The Wire creators on how to end the Drug War



The best show on TV — ever — ends its five-year run tonight. I'm not going to go into detail on why you should watch The Wire , let's just say it's offered us a glimpse of the dysfunctional state of the inner-city we haven't seen elsewhere and are not likely to see again. In particular it's showed us what the so-called War on Drugs is doing to society.

This week's Time magazine includes an essay by the creators of the series: Ed Burns, David Simon and George Pelecanos.

We write a television show. Measured against more thoughtful and meaningful occupations, this is not the best seat from which to argue public policy or social justice. Still, those viewers who followed The Wire — our HBO drama that tried to portray all sides of inner-city collapse, including the drug war, with as much detail and as little judgment as we could muster — tell us they've invested in the fates of our characters. They worry or grieve for Bubbles, Bodie or Wallace, certain that these characters are fictional yet knowing they are rooted in the reality of the other America, the one rarely acknowledged by anything so overt as a TV drama.
These viewers, admittedly a small shard of the TV universe, deluge us with one question: What can we do? If there are two Americas — separate and unequal — and if the drug war has helped produce a psychic chasm between them, how can well-meaning, well-intentioned people begin to bridge those worlds?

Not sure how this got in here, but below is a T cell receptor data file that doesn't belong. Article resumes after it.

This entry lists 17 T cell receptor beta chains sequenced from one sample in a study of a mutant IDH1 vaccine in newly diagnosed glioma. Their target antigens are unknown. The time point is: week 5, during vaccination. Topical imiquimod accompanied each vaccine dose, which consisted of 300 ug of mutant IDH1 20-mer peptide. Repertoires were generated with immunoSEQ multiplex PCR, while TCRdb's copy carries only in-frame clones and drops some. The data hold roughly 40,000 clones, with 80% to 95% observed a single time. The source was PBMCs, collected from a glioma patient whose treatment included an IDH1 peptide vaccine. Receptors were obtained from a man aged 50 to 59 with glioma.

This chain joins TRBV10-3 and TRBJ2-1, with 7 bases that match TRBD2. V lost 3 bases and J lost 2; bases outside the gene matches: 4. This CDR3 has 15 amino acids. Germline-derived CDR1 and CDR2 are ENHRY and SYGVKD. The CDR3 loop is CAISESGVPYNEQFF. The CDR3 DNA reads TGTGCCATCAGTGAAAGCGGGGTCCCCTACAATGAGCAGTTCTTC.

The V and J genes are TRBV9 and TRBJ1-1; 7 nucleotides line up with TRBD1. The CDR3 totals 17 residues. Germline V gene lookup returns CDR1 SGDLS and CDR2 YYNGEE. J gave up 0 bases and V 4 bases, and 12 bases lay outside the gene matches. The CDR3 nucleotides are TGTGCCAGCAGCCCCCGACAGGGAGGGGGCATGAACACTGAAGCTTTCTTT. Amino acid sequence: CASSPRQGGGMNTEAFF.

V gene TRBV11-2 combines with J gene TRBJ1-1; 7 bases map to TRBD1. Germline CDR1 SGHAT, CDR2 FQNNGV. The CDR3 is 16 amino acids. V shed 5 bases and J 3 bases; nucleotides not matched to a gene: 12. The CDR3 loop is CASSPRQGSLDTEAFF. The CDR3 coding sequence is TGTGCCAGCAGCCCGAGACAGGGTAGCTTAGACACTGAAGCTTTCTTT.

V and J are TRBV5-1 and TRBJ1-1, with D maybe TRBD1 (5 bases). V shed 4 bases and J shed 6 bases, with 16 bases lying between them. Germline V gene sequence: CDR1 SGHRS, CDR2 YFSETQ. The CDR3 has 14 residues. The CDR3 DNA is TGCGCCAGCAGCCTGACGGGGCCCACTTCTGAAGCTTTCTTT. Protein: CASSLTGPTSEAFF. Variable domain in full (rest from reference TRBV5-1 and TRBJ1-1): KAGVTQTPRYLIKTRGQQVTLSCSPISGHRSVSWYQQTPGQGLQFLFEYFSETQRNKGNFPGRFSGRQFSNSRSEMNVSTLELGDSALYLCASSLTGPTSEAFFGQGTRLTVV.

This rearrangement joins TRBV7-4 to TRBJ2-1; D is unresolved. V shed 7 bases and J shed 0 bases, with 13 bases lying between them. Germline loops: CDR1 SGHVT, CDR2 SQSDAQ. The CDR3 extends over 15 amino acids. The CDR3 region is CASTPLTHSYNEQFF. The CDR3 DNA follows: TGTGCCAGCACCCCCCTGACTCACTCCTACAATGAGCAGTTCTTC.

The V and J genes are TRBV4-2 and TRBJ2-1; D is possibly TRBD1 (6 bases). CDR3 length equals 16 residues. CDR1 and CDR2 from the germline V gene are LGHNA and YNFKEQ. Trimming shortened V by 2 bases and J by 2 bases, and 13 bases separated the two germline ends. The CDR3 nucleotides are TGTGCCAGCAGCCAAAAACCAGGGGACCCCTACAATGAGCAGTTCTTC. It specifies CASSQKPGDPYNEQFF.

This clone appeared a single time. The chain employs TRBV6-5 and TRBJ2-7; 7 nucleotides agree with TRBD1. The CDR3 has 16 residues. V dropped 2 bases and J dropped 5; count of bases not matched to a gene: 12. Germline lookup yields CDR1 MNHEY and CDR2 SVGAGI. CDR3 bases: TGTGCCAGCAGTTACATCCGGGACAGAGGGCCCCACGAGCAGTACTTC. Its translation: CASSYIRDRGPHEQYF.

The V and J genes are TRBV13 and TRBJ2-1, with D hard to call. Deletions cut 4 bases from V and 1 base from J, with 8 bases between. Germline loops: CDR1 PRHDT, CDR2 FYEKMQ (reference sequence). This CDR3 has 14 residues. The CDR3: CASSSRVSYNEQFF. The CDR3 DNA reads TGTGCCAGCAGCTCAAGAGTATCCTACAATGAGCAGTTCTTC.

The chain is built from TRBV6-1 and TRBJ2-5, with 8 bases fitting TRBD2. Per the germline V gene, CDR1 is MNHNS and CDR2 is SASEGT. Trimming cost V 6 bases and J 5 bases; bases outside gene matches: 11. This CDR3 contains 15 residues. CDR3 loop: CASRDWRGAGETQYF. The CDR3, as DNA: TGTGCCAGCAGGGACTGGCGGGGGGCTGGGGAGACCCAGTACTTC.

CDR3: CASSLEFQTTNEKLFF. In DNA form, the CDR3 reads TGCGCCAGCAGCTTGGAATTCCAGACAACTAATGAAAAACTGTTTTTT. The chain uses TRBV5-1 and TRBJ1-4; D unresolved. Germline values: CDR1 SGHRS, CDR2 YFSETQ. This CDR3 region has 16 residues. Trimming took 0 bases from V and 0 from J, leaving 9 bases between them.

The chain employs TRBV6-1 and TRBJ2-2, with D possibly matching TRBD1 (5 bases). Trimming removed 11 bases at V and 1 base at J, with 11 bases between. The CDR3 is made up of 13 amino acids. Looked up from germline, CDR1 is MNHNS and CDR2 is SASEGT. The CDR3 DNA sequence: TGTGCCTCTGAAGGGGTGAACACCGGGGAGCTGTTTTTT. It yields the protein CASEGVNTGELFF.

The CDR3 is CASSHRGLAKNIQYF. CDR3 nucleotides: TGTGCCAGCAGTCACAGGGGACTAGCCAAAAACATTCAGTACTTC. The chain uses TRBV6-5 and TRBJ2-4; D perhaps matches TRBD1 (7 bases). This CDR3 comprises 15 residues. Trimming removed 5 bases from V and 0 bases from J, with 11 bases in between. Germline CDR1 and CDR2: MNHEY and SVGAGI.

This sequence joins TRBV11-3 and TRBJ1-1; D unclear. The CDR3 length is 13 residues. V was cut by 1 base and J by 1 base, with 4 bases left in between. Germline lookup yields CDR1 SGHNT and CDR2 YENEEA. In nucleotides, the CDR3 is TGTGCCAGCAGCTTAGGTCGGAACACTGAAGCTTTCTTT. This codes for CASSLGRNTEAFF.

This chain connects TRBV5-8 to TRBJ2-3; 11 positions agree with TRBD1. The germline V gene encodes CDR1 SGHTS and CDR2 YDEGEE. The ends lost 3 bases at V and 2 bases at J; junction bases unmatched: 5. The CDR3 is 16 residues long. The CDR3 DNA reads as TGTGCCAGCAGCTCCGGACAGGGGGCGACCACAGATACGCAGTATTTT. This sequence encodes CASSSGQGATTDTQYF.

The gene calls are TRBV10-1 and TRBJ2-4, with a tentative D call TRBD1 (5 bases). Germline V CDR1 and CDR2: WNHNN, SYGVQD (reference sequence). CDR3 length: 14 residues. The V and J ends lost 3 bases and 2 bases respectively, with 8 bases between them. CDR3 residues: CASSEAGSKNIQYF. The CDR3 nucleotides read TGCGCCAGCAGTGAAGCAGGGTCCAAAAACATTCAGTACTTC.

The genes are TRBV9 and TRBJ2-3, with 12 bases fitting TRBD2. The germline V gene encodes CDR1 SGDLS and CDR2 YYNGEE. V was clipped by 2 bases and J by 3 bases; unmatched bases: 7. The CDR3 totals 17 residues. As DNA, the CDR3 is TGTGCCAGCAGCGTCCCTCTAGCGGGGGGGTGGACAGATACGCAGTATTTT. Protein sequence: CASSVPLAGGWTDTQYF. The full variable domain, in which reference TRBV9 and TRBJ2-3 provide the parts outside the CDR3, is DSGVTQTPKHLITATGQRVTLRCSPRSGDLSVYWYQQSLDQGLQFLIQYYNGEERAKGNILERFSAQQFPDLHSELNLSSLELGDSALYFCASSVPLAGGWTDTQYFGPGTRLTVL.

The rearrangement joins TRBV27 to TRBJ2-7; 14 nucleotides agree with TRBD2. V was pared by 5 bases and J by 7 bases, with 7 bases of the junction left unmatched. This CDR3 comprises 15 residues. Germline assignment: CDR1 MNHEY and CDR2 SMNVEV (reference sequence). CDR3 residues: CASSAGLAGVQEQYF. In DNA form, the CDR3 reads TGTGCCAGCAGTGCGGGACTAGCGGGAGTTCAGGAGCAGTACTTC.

The writers admit that their show did not really answer that question. They point to stats you've read about recently: The Pew Center report that shows that a full one percent of Americans are incarcerated, the highest rate in the world. Even if you haven't seen the report, you can probably guess that a disproportionate number of those prisoners are black. And yes, drug crimes play a major role in those numbers.
Getting back to that question, what can we do? The Wire writers offer a suggestion, something known historically as jury nullification .
If asked to serve on a jury deliberating a violation of state or federal drug laws, we will vote to acquit, regardless of the evidence presented. Save for a prosecution in which acts of violence or intended violence are alleged, we will — to borrow Justice Harry Blackmun's manifesto against the death penalty — no longer tinker with the machinery of the drug war. No longer can we collaborate with a government that uses nonviolent drug offenses to fill prisons with its poorest, most damaged and most desperate citizens.

They're not saying someone like Marlo should go free, or even young Michael (and at this point I don't know what fate awaits either of them). But if I was on a jury where Bubbles was on trial for his lifestyle, I think I'd be willing to cut him loose. What about you?

Comments (9)

Showing 1-9 of 9

Add a comment

Add a comment